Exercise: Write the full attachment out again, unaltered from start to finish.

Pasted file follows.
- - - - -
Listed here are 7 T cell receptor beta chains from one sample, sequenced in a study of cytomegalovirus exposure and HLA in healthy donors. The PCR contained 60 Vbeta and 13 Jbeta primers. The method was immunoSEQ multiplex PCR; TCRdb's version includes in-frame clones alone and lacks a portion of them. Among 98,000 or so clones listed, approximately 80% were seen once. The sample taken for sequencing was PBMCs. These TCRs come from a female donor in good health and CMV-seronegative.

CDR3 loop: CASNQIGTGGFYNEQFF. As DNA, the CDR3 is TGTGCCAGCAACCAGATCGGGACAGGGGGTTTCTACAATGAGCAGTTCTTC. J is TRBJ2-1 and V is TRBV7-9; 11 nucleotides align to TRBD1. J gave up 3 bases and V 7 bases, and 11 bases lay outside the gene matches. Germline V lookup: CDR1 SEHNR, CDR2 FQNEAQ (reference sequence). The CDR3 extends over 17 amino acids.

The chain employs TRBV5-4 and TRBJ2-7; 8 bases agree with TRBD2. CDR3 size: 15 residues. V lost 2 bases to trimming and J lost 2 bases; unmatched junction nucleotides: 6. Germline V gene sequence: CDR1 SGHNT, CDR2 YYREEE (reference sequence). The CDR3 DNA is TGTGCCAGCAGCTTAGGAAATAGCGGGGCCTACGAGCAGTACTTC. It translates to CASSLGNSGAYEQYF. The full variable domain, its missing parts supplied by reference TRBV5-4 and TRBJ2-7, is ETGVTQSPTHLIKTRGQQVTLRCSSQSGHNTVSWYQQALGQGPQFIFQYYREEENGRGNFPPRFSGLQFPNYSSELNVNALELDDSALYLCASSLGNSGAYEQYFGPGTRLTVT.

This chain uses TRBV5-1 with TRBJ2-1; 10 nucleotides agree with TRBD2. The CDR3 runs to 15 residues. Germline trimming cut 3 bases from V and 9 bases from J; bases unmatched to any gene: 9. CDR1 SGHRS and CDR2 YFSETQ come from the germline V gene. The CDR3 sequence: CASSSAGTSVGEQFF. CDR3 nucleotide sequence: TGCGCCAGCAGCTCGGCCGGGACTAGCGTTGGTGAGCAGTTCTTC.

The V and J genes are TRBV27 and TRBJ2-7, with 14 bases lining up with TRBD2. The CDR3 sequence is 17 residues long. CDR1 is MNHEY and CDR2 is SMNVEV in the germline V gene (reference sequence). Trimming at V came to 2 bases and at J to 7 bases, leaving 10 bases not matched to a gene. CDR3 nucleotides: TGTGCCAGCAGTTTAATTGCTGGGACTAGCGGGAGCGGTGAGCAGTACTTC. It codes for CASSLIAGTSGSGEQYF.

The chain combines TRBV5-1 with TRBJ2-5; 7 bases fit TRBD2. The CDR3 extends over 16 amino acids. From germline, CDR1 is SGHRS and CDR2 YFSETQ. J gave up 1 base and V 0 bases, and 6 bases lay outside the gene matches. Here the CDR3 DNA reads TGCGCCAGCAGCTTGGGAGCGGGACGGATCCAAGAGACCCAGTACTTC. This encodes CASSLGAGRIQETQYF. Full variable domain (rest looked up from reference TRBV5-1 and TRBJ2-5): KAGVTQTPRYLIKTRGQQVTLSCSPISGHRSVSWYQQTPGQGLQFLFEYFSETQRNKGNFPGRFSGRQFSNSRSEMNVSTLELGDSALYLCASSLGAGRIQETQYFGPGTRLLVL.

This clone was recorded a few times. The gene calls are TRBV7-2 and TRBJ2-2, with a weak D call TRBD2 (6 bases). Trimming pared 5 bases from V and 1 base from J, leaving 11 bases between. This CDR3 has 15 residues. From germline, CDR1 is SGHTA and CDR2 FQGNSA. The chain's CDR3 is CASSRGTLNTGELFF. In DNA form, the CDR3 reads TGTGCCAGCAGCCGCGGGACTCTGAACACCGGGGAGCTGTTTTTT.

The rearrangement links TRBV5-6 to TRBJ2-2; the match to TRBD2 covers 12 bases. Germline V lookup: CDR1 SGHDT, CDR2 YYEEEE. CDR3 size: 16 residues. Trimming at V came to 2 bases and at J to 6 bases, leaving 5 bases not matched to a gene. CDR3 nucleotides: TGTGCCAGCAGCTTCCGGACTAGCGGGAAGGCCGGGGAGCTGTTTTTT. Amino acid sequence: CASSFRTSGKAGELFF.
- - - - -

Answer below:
Listed here are 7 T cell receptor beta chains from one sample, sequenced in a study of cytomegalovirus exposure and HLA in healthy donors. The PCR contained 60 Vbeta and 13 Jbeta primers. The method was immunoSEQ multiplex PCR; TCRdb's version includes in-frame clones alone and lacks a portion of them. Among 98,000 or so clones listed, approximately 80% were seen once. The sample taken for sequencing was PBMCs. These TCRs come from a female donor in good health and CMV-seronegative.

CDR3 loop: CASNQIGTGGFYNEQFF. As DNA, the CDR3 is TGTGCCAGCAACCAGATCGGGACAGGGGGTTTCTACAATGAGCAGTTCTTC. J is TRBJ2-1 and V is TRBV7-9; 11 nucleotides align to TRBD1. J gave up 3 bases and V 7 bases, and 11 bases lay outside the gene matches. Germline V lookup: CDR1 SEHNR, CDR2 FQNEAQ (reference sequence). The CDR3 extends over 17 amino acids.

The chain employs TRBV5-4 and TRBJ2-7; 8 bases agree with TRBD2. CDR3 size: 15 residues. V lost 2 bases to trimming and J lost 2 bases; unmatched junction nucleotides: 6. Germline V gene sequence: CDR1 SGHNT, CDR2 YYREEE (reference sequence). The CDR3 DNA is TGTGCCAGCAGCTTAGGAAATAGCGGGGCCTACGAGCAGTACTTC. It translates to CASSLGNSGAYEQYF. The full variable domain, its missing parts supplied by reference TRBV5-4 and TRBJ2-7, is ETGVTQSPTHLIKTRGQQVTLRCSSQSGHNTVSWYQQALGQGPQFIFQYYREEENGRGNFPPRFSGLQFPNYSSELNVNALELDDSALYLCASSLGNSGAYEQYFGPGTRLTVT.

This chain uses TRBV5-1 with TRBJ2-1; 10 nucleotides agree with TRBD2. The CDR3 runs to 15 residues. Germline trimming cut 3 bases from V and 9 bases from J; bases unmatched to any gene: 9. CDR1 SGHRS and CDR2 YFSETQ come from the germline V gene. The CDR3 sequence: CASSSAGTSVGEQFF. CDR3 nucleotide sequence: TGCGCCAGCAGCTCGGCCGGGACTAGCGTTGGTGAGCAGTTCTTC.

The V and J genes are TRBV27 and TRBJ2-7, with 14 bases lining up with TRBD2. The CDR3 sequence is 17 residues long. CDR1 is MNHEY and CDR2 is SMNVEV in the germline V gene (reference sequence). Trimming at V came to 2 bases and at J to 7 bases, leaving 10 bases not matched to a gene. CDR3 nucleotides: TGTGCCAGCAGTTTAATTGCTGGGACTAGCGGGAGCGGTGAGCAGTACTTC. It codes for CASSLIAGTSGSGEQYF.

The chain combines TRBV5-1 with TRBJ2-5; 7 bases fit TRBD2. The CDR3 extends over 16 amino acids. From germline, CDR1 is SGHRS and CDR2 YFSETQ. J gave up 1 base and V 0 bases, and 6 bases lay outside the gene matches. Here the CDR3 DNA reads TGCGCCAGCAGCTTGGGAGCGGGACGGATCCAAGAGACCCAGTACTTC. This encodes CASSLGAGRIQETQYF. Full variable domain (rest looked up from reference TRBV5-1 and TRBJ2-5): KAGVTQTPRYLIKTRGQQVTLSCSPISGHRSVSWYQQTPGQGLQFLFEYFSETQRNKGNFPGRFSGRQFSNSRSEMNVSTLELGDSALYLCASSLGAGRIQETQYFGPGTRLLVL.

This clone was recorded a few times. The gene calls are TRBV7-2 and TRBJ2-2, with a weak D call TRBD2 (6 bases). Trimming pared 5 bases from V and 1 base from J, leaving 11 bases between. This CDR3 has 15 residues. From germline, CDR1 is SGHTA and CDR2 FQGNSA. The chain's CDR3 is CASSRGTLNTGELFF. In DNA form, the CDR3 reads TGTGCCAGCAGCCGCGGGACTCTGAACACCGGGGAGCTGTTTTTT.

The rearrangement links TRBV5-6 to TRBJ2-2; the match to TRBD2 covers 12 bases. Germline V lookup: CDR1 SGHDT, CDR2 YYEEEE. CDR3 size: 16 residues. Trimming at V came to 2 bases and at J to 6 bases, leaving 5 bases not matched to a gene. CDR3 nucleotides: TGTGCCAGCAGCTTCCGGACTAGCGGGAAGGCCGGGGAGCTGTTTTTT. Amino acid sequence: CASSFRTSGKAGELFF.